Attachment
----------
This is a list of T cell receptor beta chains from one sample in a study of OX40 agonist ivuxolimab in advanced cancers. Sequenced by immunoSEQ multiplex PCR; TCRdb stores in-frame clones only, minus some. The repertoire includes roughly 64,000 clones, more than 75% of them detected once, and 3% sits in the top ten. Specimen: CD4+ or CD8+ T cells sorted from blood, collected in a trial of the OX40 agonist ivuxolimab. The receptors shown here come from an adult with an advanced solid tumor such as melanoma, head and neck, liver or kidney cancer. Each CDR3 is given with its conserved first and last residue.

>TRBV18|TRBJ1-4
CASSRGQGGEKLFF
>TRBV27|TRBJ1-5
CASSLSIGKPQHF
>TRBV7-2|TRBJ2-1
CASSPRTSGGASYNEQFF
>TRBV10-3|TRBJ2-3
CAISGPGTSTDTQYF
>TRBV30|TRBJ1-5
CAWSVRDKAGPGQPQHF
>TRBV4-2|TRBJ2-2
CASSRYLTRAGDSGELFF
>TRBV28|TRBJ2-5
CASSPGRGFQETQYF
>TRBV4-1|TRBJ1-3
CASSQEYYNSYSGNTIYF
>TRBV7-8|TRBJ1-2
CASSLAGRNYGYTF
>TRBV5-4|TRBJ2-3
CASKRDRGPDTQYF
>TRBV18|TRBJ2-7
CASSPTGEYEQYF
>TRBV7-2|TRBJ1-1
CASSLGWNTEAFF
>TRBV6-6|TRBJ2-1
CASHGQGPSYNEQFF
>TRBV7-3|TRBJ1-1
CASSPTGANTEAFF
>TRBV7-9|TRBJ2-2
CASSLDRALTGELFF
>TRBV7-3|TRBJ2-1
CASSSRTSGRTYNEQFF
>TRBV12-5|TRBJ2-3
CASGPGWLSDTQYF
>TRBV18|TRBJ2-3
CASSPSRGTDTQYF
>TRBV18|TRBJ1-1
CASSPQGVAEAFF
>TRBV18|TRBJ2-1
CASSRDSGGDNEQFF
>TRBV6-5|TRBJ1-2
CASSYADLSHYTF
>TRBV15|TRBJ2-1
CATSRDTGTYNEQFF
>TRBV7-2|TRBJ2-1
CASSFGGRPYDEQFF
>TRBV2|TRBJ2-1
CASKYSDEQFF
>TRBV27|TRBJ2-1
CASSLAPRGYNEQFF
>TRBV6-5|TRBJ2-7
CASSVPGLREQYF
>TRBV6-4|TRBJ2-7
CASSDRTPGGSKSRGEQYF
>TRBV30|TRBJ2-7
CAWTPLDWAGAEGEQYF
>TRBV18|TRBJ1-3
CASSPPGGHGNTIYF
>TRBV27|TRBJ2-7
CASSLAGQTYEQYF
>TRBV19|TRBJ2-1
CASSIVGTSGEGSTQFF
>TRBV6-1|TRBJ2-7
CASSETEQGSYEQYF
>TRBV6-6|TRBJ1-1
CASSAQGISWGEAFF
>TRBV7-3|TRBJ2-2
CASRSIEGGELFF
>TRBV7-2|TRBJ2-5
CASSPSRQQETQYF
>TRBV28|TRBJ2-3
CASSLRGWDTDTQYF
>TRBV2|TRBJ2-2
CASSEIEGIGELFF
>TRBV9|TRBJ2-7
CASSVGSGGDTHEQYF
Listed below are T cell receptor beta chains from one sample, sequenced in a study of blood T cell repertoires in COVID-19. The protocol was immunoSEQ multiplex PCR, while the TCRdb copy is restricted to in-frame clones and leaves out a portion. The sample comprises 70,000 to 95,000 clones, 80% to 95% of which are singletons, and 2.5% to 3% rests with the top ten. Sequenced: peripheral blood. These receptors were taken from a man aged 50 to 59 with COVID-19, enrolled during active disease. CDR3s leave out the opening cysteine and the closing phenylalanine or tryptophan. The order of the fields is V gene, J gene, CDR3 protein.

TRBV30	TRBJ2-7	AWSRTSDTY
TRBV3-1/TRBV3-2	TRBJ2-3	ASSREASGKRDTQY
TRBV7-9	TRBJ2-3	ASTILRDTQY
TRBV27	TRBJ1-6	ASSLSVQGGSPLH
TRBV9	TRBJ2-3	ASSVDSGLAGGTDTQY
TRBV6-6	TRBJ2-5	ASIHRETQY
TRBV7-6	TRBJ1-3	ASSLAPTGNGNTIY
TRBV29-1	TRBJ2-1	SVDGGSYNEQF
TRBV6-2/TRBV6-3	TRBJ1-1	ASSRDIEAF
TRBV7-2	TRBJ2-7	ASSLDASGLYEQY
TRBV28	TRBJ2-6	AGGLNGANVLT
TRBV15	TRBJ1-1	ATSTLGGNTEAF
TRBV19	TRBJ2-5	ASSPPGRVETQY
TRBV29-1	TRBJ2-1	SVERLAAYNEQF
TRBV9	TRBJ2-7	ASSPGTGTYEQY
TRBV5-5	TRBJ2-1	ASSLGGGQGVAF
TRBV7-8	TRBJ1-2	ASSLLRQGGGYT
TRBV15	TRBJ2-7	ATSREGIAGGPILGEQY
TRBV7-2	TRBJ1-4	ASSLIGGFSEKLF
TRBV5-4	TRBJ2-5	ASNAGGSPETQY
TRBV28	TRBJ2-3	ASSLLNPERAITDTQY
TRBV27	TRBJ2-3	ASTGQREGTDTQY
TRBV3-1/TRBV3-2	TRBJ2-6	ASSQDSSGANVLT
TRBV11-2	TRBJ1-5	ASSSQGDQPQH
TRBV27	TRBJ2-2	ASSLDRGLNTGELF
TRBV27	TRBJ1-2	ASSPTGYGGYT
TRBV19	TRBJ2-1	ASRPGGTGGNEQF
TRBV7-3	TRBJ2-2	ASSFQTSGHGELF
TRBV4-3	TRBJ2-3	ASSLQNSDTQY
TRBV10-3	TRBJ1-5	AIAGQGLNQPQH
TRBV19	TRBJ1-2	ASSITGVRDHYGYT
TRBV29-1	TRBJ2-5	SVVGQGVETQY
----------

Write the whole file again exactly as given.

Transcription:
This is a list of T cell receptor beta chains from one sample in a study of OX40 agonist ivuxolimab in advanced cancers. Sequenced by immunoSEQ multiplex PCR; TCRdb stores in-frame clones only, minus some. The repertoire includes roughly 64,000 clones, more than 75% of them detected once, and 3% sits in the top ten. Specimen: CD4+ or CD8+ T cells sorted from blood, collected in a trial of the OX40 agonist ivuxolimab. The receptors shown here come from an adult with an advanced solid tumor such as melanoma, head and neck, liver or kidney cancer. Each CDR3 is given with its conserved first and last residue.

>TRBV18|TRBJ1-4
CASSRGQGGEKLFF
>TRBV27|TRBJ1-5
CASSLSIGKPQHF
>TRBV7-2|TRBJ2-1
CASSPRTSGGASYNEQFF
>TRBV10-3|TRBJ2-3
CAISGPGTSTDTQYF
>TRBV30|TRBJ1-5
CAWSVRDKAGPGQPQHF
>TRBV4-2|TRBJ2-2
CASSRYLTRAGDSGELFF
>TRBV28|TRBJ2-5
CASSPGRGFQETQYF
>TRBV4-1|TRBJ1-3
CASSQEYYNSYSGNTIYF
>TRBV7-8|TRBJ1-2
CASSLAGRNYGYTF
>TRBV5-4|TRBJ2-3
CASKRDRGPDTQYF
>TRBV18|TRBJ2-7
CASSPTGEYEQYF
>TRBV7-2|TRBJ1-1
CASSLGWNTEAFF
>TRBV6-6|TRBJ2-1
CASHGQGPSYNEQFF
>TRBV7-3|TRBJ1-1
CASSPTGANTEAFF
>TRBV7-9|TRBJ2-2
CASSLDRALTGELFF
>TRBV7-3|TRBJ2-1
CASSSRTSGRTYNEQFF
>TRBV12-5|TRBJ2-3
CASGPGWLSDTQYF
>TRBV18|TRBJ2-3
CASSPSRGTDTQYF
>TRBV18|TRBJ1-1
CASSPQGVAEAFF
>TRBV18|TRBJ2-1
CASSRDSGGDNEQFF
>TRBV6-5|TRBJ1-2
CASSYADLSHYTF
>TRBV15|TRBJ2-1
CATSRDTGTYNEQFF
>TRBV7-2|TRBJ2-1
CASSFGGRPYDEQFF
>TRBV2|TRBJ2-1
CASKYSDEQFF
>TRBV27|TRBJ2-1
CASSLAPRGYNEQFF
>TRBV6-5|TRBJ2-7
CASSVPGLREQYF
>TRBV6-4|TRBJ2-7
CASSDRTPGGSKSRGEQYF
>TRBV30|TRBJ2-7
CAWTPLDWAGAEGEQYF
>TRBV18|TRBJ1-3
CASSPPGGHGNTIYF
>TRBV27|TRBJ2-7
CASSLAGQTYEQYF
>TRBV19|TRBJ2-1
CASSIVGTSGEGSTQFF
>TRBV6-1|TRBJ2-7
CASSETEQGSYEQYF
>TRBV6-6|TRBJ1-1
CASSAQGISWGEAFF
>TRBV7-3|TRBJ2-2
CASRSIEGGELFF
>TRBV7-2|TRBJ2-5
CASSPSRQQETQYF
>TRBV28|TRBJ2-3
CASSLRGWDTDTQYF
>TRBV2|TRBJ2-2
CASSEIEGIGELFF
>TRBV9|TRBJ2-7
CASSVGSGGDTHEQYF
Listed below are T cell receptor beta chains from one sample, sequenced in a study of blood T cell repertoires in COVID-19. The protocol was immunoSEQ multiplex PCR, while the TCRdb copy is restricted to in-frame clones and leaves out a portion. The sample comprises 70,000 to 95,000 clones, 80% to 95% of which are singletons, and 2.5% to 3% rests with the top ten. Sequenced: peripheral blood. These receptors were taken from a man aged 50 to 59 with COVID-19, enrolled during active disease. CDR3s leave out the opening cysteine and the closing phenylalanine or tryptophan. The order of the fields is V gene, J gene, CDR3 protein.

TRBV30	TRBJ2-7	AWSRTSDTY
TRBV3-1/TRBV3-2	TRBJ2-3	ASSREASGKRDTQY
TRBV7-9	TRBJ2-3	ASTILRDTQY
TRBV27	TRBJ1-6	ASSLSVQGGSPLH
TRBV9	TRBJ2-3	ASSVDSGLAGGTDTQY
TRBV6-6	TRBJ2-5	ASIHRETQY
TRBV7-6	TRBJ1-3	ASSLAPTGNGNTIY
TRBV29-1	TRBJ2-1	SVDGGSYNEQF
TRBV6-2/TRBV6-3	TRBJ1-1	ASSRDIEAF
TRBV7-2	TRBJ2-7	ASSLDASGLYEQY
TRBV28	TRBJ2-6	AGGLNGANVLT
TRBV15	TRBJ1-1	ATSTLGGNTEAF
TRBV19	TRBJ2-5	ASSPPGRVETQY
TRBV29-1	TRBJ2-1	SVERLAAYNEQF
TRBV9	TRBJ2-7	ASSPGTGTYEQY
TRBV5-5	TRBJ2-1	ASSLGGGQGVAF
TRBV7-8	TRBJ1-2	ASSLLRQGGGYT
TRBV15	TRBJ2-7	ATSREGIAGGPILGEQY
TRBV7-2	TRBJ1-4	ASSLIGGFSEKLF
TRBV5-4	TRBJ2-5	ASNAGGSPETQY
TRBV28	TRBJ2-3	ASSLLNPERAITDTQY
TRBV27	TRBJ2-3	ASTGQREGTDTQY
TRBV3-1/TRBV3-2	TRBJ2-6	ASSQDSSGANVLT
TRBV11-2	TRBJ1-5	ASSSQGDQPQH
TRBV27	TRBJ2-2	ASSLDRGLNTGELF
TRBV27	TRBJ1-2	ASSPTGYGGYT
TRBV19	TRBJ2-1	ASRPGGTGGNEQF
TRBV7-3	TRBJ2-2	ASSFQTSGHGELF
TRBV4-3	TRBJ2-3	ASSLQNSDTQY
TRBV10-3	TRBJ1-5	AIAGQGLNQPQH
TRBV19	TRBJ1-2	ASSITGVRDHYGYT
TRBV29-1	TRBJ2-5	SVVGQGVETQY